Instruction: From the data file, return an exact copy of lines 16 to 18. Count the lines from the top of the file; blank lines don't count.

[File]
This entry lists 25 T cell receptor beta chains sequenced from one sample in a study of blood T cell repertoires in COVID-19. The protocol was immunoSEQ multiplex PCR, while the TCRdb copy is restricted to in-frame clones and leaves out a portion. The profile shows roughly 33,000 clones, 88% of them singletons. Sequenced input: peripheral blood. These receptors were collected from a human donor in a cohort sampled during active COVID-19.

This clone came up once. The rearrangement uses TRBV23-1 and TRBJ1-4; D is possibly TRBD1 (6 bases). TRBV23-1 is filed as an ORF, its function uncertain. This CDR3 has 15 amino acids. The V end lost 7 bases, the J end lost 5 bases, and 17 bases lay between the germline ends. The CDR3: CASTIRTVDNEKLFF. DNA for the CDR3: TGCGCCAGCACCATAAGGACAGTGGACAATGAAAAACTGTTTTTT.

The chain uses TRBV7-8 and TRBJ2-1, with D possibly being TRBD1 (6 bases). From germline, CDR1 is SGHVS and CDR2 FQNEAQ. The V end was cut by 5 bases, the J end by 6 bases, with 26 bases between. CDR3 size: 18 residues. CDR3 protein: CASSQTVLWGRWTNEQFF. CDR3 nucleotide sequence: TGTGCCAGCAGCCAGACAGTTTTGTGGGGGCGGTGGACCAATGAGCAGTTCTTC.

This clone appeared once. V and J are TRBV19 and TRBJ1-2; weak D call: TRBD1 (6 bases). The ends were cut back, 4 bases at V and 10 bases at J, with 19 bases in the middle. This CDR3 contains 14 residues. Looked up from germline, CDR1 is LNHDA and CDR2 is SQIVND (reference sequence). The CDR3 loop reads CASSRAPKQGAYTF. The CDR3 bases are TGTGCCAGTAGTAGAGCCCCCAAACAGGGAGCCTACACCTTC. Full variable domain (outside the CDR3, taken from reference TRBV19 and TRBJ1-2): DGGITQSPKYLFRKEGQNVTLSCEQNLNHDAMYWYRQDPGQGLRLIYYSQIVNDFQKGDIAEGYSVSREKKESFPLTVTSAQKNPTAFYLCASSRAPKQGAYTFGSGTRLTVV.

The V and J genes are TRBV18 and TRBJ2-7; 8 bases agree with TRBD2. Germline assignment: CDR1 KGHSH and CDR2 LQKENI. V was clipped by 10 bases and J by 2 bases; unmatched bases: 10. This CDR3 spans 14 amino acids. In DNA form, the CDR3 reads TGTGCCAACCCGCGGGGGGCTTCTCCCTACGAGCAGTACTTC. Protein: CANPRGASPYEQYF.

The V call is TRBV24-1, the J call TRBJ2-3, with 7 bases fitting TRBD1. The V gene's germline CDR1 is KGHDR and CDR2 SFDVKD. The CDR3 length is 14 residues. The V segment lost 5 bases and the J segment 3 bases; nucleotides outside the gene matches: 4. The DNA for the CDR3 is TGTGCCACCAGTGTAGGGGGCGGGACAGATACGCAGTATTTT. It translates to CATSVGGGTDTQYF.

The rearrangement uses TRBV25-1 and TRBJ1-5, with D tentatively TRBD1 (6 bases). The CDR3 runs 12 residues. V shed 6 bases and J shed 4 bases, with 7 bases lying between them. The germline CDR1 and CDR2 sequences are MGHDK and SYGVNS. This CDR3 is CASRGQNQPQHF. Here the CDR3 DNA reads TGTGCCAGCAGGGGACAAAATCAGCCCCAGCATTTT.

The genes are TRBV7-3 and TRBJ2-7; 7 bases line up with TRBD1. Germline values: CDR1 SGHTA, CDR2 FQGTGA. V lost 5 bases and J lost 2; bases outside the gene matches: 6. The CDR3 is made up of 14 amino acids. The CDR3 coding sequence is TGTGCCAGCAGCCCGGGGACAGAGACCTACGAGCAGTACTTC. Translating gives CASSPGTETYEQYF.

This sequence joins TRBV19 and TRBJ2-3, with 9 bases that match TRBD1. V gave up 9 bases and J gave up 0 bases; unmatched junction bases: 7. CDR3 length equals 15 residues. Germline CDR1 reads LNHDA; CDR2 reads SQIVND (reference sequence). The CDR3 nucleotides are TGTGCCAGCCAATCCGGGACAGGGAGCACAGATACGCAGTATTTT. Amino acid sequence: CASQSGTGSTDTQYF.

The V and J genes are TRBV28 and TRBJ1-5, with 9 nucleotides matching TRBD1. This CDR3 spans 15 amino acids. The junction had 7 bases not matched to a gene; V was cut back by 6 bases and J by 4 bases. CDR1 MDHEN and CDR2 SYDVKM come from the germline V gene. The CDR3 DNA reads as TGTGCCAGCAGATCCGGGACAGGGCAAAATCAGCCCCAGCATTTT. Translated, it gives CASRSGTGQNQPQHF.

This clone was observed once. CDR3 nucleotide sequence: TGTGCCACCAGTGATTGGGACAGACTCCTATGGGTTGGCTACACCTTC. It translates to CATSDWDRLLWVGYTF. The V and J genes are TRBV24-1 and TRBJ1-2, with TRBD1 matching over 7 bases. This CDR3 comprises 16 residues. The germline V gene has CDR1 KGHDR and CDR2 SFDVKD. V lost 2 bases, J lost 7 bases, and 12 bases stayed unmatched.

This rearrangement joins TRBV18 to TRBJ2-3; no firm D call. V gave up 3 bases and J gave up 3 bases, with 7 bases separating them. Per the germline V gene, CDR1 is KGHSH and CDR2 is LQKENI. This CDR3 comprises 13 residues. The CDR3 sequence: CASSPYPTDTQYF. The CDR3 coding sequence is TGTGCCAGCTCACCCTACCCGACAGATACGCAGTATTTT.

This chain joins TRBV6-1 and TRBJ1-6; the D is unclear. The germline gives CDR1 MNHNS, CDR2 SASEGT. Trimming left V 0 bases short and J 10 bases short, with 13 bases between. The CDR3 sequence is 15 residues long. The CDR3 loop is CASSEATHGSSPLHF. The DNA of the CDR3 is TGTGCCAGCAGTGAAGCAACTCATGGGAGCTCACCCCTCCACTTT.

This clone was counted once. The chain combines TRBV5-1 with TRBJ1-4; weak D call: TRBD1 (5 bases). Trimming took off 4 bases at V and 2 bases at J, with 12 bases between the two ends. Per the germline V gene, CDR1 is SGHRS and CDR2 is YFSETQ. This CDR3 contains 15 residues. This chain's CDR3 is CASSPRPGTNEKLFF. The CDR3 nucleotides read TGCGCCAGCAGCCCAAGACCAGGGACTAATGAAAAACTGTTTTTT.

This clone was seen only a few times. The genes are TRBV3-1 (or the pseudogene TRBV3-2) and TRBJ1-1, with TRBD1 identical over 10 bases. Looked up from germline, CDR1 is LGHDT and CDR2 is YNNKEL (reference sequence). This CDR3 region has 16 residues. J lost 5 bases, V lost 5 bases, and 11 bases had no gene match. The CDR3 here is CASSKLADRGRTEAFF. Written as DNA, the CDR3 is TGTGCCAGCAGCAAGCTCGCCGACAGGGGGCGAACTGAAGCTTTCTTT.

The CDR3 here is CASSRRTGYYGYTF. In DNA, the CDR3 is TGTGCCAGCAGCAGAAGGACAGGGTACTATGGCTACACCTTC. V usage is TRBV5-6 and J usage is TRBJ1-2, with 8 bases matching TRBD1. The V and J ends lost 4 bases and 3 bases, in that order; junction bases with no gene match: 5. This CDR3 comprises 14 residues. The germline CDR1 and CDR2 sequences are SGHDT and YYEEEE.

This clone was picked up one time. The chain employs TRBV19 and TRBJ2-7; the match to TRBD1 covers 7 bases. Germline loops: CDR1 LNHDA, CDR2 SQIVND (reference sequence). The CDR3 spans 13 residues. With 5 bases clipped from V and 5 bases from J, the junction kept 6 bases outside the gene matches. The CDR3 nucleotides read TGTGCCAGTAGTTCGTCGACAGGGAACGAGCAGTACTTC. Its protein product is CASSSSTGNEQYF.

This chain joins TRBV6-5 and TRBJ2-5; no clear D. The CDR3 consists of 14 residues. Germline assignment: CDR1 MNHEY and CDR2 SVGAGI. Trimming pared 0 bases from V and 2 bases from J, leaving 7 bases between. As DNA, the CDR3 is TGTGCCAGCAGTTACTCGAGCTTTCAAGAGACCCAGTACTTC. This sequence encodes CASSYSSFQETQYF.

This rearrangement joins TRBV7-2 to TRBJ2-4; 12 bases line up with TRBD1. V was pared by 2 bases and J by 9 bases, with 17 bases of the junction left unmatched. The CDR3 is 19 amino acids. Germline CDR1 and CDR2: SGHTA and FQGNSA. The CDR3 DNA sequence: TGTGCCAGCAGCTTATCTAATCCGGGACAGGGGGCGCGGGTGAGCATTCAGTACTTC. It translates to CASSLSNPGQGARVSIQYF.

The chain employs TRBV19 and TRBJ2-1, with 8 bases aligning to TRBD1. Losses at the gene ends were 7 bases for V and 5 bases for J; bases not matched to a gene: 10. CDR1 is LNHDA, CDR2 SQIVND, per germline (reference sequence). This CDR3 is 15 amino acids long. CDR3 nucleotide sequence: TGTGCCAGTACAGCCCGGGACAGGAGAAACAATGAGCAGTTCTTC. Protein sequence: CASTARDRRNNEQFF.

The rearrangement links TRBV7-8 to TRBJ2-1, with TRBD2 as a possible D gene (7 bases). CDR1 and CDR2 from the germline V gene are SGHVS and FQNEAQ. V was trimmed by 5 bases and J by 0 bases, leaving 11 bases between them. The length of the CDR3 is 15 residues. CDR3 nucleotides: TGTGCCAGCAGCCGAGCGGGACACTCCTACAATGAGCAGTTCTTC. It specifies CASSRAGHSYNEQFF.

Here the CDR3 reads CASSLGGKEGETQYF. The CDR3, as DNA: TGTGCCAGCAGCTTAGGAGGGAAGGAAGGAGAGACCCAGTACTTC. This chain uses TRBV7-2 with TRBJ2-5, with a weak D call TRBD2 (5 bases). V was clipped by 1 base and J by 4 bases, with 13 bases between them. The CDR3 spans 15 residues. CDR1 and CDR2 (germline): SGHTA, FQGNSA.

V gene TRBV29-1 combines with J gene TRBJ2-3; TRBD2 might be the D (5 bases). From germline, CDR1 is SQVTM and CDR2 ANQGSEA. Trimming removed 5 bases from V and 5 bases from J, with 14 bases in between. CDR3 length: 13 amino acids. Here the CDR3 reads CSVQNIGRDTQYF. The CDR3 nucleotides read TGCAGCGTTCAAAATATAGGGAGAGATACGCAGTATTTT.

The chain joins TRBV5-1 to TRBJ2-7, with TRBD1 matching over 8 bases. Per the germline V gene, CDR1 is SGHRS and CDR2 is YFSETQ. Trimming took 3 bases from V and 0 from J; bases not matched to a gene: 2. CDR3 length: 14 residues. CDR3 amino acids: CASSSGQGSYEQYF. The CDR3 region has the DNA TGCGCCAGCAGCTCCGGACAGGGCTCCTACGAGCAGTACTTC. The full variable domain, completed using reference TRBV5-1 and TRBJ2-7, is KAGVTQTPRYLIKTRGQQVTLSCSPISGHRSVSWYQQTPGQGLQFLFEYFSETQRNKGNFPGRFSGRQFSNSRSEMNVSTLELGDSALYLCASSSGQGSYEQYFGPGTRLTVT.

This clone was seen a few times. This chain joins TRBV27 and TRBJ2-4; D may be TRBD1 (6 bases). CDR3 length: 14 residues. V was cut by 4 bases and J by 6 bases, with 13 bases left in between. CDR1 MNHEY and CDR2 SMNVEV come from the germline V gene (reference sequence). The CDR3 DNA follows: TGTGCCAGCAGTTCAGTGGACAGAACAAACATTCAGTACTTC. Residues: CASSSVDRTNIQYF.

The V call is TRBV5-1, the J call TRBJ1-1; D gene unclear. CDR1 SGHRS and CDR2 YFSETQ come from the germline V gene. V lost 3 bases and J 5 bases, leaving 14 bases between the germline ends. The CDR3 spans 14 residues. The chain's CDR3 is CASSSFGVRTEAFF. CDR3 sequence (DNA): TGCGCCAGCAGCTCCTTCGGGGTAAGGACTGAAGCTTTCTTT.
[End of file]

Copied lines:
The CDR3 here is CASSRRTGYYGYTF. In DNA, the CDR3 is TGTGCCAGCAGCAGAAGGACAGGGTACTATGGCTACACCTTC. V usage is TRBV5-6 and J usage is TRBJ1-2, with 8 bases matching TRBD1. The V and J ends lost 4 bases and 3 bases, in that order; junction bases with no gene match: 5. This CDR3 comprises 14 residues. The germline CDR1 and CDR2 sequences are SGHDT and YYEEEE.

This clone was picked up one time. The chain employs TRBV19 and TRBJ2-7; the match to TRBD1 covers 7 bases. Germline loops: CDR1 LNHDA, CDR2 SQIVND (reference sequence). The CDR3 spans 13 residues. With 5 bases clipped from V and 5 bases from J, the junction kept 6 bases outside the gene matches. The CDR3 nucleotides read TGTGCCAGTAGTTCGTCGACAGGGAACGAGCAGTACTTC. Its protein product is CASSSSTGNEQYF.

This chain joins TRBV6-5 and TRBJ2-5; no clear D. The CDR3 consists of 14 residues. Germline assignment: CDR1 MNHEY and CDR2 SVGAGI. Trimming pared 0 bases from V and 2 bases from J, leaving 7 bases between. As DNA, the CDR3 is TGTGCCAGCAGTTACTCGAGCTTTCAAGAGACCCAGTACTTC. This sequence encodes CASSYSSFQETQYF.